When kids engage in problematic behaviors, we might focus our attention solely on ending the behavior itself. We use punishment, yelling, and other means, hoping to get them to stop. Yet, we might find that no matter how much discipline we impose or how strict we are in “laying down the law,” our kids only get better at hiding their behaviors from us.
Understanding how to prevent or manage problematic behaviors means that we need to discover the root cause of the behavior. Knowing why a behavior occurs will give us more options at behavioral management than attempting to punish our kids into compliance. For example, we might feel that we need to give our kids consequences by yelling at them or other forms of punishment. However, we might be better off taking proactive approaches to replace maladaptive behaviors with healthy habits and actions.
Why Do Kids Engage in Bad Behaviors?
As parents, we do everything to put our kids on the right path. We do what we can to give them all they need, and we might feel confused or even betrayed when kids engage in destructive behaviors. After all that we sacrifice for our kids, when they are continually getting drunk, stealing our car, calling child services on us, or engaging in other challenging behaviors, we might feel that punishment is warranted, if not deserved. While consequences for bad behaviors will help teach our kids, we might need to take a step back and understand where these issues are coming from before deciding how to deal with them.
Overall, all behavior, good or bad, is a means to fulfill a need. The reason that punishment alone does not always work to stop bad behavior is punishment rarely (if ever) teaches a child to satisfy the need driving their behavior. The need will continue to exist, even if the behavior disappears because a child is restricted to their room or fears us yelling at them. Never learning how to fulfill needs properly can lead to a recurrence of bad behaviors or adopting other maladaptive behaviors. In many cases, the behaviors will only escalate in severity as the need goes unmet.
The 5 Needs Driving Teen Behavior
We can categorize most human behavior as an attempt to fulfill five needs:
When we look to the need that the behavior fulfills, we can start to understand where our kids are coming from. Finding the need also gives us more options to help our kids and prevent them from engaging in bad behaviors.
Understanding the 5 Needs
To identify the need, we need to understand what each need means:
1. Safety needs are essentially our most basic needs. We all need to feel safe and secure. We can fulfill these needs through having a warm living space, nourishing meals, a place to sleep, knowing that others have our backs, etc. When these needs are not met, a child might exhibit anxiety and avoid going outside of their comfort zones. They might use substances to numb their overall anxiety regarding a lack of feeling safe.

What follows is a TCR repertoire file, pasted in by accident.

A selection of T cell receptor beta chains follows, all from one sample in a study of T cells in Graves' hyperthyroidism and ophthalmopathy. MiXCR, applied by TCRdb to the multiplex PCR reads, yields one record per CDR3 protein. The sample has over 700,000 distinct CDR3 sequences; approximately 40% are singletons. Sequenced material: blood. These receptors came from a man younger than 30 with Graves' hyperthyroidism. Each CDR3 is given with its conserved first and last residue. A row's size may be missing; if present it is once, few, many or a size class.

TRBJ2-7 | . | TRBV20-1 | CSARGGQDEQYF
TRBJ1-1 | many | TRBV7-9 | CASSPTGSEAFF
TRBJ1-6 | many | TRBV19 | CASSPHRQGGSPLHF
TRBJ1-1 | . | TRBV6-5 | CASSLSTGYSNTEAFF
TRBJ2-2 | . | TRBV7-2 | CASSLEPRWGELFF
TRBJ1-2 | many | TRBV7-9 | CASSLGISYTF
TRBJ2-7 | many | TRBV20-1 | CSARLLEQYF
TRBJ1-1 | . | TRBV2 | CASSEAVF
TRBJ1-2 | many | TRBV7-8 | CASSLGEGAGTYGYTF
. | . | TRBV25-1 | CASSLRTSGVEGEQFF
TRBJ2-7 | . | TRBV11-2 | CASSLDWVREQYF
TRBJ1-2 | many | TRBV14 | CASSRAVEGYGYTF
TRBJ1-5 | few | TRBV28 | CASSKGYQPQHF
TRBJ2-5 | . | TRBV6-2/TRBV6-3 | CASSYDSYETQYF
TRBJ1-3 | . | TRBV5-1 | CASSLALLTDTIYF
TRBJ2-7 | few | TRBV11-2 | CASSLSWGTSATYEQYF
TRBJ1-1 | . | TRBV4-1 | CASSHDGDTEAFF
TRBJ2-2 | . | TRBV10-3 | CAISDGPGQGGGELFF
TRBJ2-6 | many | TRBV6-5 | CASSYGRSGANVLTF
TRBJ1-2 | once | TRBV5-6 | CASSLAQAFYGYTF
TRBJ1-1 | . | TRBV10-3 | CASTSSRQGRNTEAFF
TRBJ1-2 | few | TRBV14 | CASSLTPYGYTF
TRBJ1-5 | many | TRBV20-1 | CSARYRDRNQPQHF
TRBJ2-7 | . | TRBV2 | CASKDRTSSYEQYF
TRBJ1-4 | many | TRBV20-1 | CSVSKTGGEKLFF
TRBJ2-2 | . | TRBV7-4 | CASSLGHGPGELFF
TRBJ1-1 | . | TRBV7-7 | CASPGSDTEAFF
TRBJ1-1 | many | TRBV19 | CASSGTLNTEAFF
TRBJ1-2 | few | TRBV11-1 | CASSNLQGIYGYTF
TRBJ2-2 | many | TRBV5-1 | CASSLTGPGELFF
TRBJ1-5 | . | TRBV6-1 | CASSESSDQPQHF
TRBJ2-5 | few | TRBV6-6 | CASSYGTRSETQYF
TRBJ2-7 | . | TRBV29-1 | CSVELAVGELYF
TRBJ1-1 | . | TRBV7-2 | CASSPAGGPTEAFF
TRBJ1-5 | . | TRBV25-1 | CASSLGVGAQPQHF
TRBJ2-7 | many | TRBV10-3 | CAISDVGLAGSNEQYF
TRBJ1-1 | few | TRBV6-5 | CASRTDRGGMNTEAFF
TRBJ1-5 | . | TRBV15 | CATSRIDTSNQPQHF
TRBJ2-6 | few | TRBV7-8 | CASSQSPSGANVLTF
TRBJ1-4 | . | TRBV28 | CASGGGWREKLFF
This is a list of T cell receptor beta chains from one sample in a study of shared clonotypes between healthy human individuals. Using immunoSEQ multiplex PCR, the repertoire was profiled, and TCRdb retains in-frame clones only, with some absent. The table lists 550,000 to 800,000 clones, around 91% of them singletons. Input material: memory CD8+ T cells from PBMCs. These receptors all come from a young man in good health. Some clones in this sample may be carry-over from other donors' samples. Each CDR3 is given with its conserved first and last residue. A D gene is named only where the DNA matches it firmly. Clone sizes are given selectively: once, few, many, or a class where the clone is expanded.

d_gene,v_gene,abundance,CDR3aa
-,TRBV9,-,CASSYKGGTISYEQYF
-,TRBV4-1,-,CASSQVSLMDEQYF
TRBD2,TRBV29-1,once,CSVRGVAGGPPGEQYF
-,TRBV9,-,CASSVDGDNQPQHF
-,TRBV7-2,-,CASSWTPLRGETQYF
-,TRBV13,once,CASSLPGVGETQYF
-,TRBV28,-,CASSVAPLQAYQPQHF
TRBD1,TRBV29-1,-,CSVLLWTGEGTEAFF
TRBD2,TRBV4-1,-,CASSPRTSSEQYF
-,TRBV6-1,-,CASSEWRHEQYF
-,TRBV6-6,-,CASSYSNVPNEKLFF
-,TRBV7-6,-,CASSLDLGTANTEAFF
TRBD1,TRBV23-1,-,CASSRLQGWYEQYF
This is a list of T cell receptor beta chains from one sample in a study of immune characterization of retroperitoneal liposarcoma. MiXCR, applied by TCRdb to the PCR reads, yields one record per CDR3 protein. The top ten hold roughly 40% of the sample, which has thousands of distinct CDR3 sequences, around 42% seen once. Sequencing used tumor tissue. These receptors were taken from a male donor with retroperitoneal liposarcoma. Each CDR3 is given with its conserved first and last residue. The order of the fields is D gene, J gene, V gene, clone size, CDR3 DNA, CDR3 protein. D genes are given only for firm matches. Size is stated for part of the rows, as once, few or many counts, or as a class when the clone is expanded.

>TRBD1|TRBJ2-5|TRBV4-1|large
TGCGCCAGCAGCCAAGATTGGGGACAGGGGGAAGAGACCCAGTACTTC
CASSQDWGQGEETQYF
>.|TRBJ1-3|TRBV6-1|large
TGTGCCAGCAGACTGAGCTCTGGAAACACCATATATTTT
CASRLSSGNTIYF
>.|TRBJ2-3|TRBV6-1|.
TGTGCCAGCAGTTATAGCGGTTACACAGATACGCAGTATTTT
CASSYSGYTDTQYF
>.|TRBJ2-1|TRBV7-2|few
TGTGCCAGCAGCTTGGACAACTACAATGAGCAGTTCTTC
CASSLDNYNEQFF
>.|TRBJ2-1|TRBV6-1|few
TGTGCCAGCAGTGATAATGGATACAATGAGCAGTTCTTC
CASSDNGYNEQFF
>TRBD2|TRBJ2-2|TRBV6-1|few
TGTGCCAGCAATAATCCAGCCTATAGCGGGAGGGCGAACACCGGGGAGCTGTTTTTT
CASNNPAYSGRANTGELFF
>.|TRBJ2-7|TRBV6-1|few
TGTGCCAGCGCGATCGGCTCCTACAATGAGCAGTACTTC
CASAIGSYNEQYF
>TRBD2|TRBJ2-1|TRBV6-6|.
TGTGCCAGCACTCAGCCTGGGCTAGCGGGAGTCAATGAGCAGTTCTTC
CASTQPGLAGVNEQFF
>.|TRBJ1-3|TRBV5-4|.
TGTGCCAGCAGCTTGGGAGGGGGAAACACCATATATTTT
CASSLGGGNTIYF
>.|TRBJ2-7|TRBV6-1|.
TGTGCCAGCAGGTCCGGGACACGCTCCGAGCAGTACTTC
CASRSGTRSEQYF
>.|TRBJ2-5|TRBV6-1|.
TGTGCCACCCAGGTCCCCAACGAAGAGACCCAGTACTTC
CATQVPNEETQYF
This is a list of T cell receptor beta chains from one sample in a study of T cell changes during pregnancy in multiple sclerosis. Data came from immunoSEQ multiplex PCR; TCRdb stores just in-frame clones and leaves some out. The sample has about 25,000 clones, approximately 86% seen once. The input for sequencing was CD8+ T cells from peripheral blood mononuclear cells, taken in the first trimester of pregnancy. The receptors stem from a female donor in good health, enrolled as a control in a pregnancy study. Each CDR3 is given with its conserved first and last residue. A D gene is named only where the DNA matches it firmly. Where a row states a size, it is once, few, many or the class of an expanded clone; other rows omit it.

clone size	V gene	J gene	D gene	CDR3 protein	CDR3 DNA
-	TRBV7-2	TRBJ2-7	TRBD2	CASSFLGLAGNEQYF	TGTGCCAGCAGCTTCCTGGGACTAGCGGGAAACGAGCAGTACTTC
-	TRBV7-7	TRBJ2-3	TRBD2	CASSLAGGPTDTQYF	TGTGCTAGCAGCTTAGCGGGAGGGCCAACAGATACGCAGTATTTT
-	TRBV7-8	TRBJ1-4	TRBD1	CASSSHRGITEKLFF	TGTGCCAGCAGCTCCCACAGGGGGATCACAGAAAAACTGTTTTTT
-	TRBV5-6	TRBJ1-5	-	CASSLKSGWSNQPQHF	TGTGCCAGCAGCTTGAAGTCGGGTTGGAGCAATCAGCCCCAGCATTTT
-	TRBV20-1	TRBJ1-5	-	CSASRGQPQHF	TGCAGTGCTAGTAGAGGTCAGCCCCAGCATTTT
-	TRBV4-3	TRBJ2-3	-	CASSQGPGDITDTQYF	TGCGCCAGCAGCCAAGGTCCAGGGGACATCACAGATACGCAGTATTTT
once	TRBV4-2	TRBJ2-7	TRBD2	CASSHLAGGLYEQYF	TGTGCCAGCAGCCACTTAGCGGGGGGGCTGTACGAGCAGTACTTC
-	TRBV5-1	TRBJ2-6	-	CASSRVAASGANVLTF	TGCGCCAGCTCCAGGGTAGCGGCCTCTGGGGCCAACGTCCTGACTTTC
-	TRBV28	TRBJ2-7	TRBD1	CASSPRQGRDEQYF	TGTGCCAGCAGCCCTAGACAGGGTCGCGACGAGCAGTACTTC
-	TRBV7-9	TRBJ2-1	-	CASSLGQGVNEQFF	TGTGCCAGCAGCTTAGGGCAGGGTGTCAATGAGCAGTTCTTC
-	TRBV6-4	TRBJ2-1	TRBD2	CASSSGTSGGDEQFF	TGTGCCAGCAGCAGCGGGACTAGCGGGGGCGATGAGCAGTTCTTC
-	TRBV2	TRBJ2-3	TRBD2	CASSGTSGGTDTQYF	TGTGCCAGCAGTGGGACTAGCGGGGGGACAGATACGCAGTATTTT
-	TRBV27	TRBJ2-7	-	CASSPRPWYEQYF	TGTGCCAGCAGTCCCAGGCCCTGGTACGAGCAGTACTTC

2. Worth refers to how we feel we contribute to others and the world at large. We all strive to be confident and excel in our areas of interest. What we contribute to the world and our families continues to build our self-esteem. Our kids need to know that we love them unconditionally to build the foundation of self-esteem necessary to take risks and discover their worth in the world.
3. Freedom is a need for all of us. We all want to feel that we are making important decisions in our lives without control from others. The motivation that comes from within is true freedom, and kids that are constantly told what to do might rebel to fulfill this need. Parents can help satisfy this need by involving their children in some of the decision-making processes in the home. Also, allowing kids to be themselves can help them healthily express their freedom.
4. Finding connection is essential for all people. All people need to belong within a group, family, or other community. Unfortunately, some kids might have no outlet to feel like they belong to a community and might engage in harmful behaviors to fit in with others. Kids without a healthy outlet or means to connect with others might succumb to peer pressure to find friends. By helping our kids pursue interests through prosocial activities, we can help our kids find connections with others.
5. Power is a need that is especially exhibited by teenagers, as they want to run their own lives. Power is essentially about having control over one’s circumstances or environment. Small kids might express this need by throwing a tantrum to control others. Teens might engage in screaming matches or other power struggles with parents to exert power. When kids are using maladaptive behaviors to wield power, we can teach them healthy ways to control their environment and dictate the path of their lives.
All behaviors are an attempt to fulfill a basic need. We can classify most human behavior as a way to satisfy these five needs: safety, worth, freedom, connection, and power. As kids grow up, they will use whatever is at their disposal to fulfill these needs. When kids engage in maladaptive or problematic behaviors, parents often focus on the behavior itself. We try punishment, lectures, yelling, and other means of discipline to control their behaviors. However, if the need driving the behavior continues to go unfulfilled, the child might never learn how to get what they need properly. They might continue utilizing maladaptive behaviors, or existing behaviors might escalate in severity. Understanding the root cause of the behavior can help us teach our kids better means of meeting their needs and can foster greater autonomy. Fire Mountain Residential Treatment Center is here for you if your child struggles with addiction, promiscuity, cutting, depression, anxiety, or other challenges. Call us today at (303) 443-3343.